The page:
The forward port corner of the salon contains the galley. A center island adds to the counter space and serves as storage for bottles and glasses in the front, with drawers and storage on the back side. Under-counter refrigerator and freezer drawers along the port-side walls eliminate the need for tall appliances that could block the 180-degree-plus view through the tinted, frameless windows. Over- and under-cabinet storage runs along the forward bulkhead, including a cabinet that houses a Sharp convection microwave. A flat four-burner electric Miele stovetop and a sink tucked in the corner are really the only appendages you see other than the satin nickel hardware. Dinette seating for two or three people is to starboard.
When the counters are cleared and the cabinets closed, the galley has a nice, clean, roomy look that adds not only to the open feel of the salon but highlights the craftsmanship and attention to detail Hatteras is known for, and not just with the GT line but all of its other yachts.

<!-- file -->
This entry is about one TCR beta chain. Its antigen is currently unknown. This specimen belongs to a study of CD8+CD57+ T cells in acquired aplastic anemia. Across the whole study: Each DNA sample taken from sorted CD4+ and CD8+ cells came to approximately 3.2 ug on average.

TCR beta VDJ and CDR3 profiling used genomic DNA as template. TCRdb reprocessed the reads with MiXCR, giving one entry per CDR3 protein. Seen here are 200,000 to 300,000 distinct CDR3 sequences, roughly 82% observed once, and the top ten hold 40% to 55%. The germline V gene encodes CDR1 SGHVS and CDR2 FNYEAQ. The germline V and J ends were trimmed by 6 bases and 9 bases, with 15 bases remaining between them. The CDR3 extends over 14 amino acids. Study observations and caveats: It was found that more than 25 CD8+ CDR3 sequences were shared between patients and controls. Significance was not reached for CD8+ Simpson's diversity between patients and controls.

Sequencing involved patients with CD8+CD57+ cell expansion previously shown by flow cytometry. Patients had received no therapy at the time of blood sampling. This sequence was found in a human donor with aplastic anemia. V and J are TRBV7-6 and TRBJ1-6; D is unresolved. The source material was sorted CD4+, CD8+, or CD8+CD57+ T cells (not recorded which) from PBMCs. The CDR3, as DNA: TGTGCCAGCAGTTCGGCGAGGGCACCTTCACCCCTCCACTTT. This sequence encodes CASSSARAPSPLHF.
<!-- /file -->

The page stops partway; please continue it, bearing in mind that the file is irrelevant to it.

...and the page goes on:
Planning an overnighter? The GT54 has options when it comes to stateroom configurations. Each layout has three staterooms and two heads, but the forward stateroom can be either a VIP with a double-size island centerline berth or the optional V-berth design, suitable if you plan to carry more kids than adults or just for the fishing buddies. Twin berths fit out the starboard room. Both staterooms have fabric-covered hullsides, cedar-lined lockers, nightstands, mirrors and DC LED lighting.
If you’re the master of the vessel, you’ll probably get the master stateroom. A queen-size berth with a padded headboard is flanked by nightstands and has cedar-lined storage below. Relax while watching the 19-inch LCD TV or listening to the Bose AM/FM/CD player. A private master head is adjoining, simply designed and decorated with a single sink, a mirrored medicine cabinet, a roomy shower stall, a Headhunter toilet system and Amtico flooring.
It would be difficult for a new builder to come out with a GT line and tout the attributes without having the experience Hatteras has. There’s a lot of the Hatteras legacy, from more than 50 years of boat building, that goes into each hull, no matter the size. With that said, don’t underestimate the power, performance and styling of the GT54. For Hatteras, size doesn’t matter.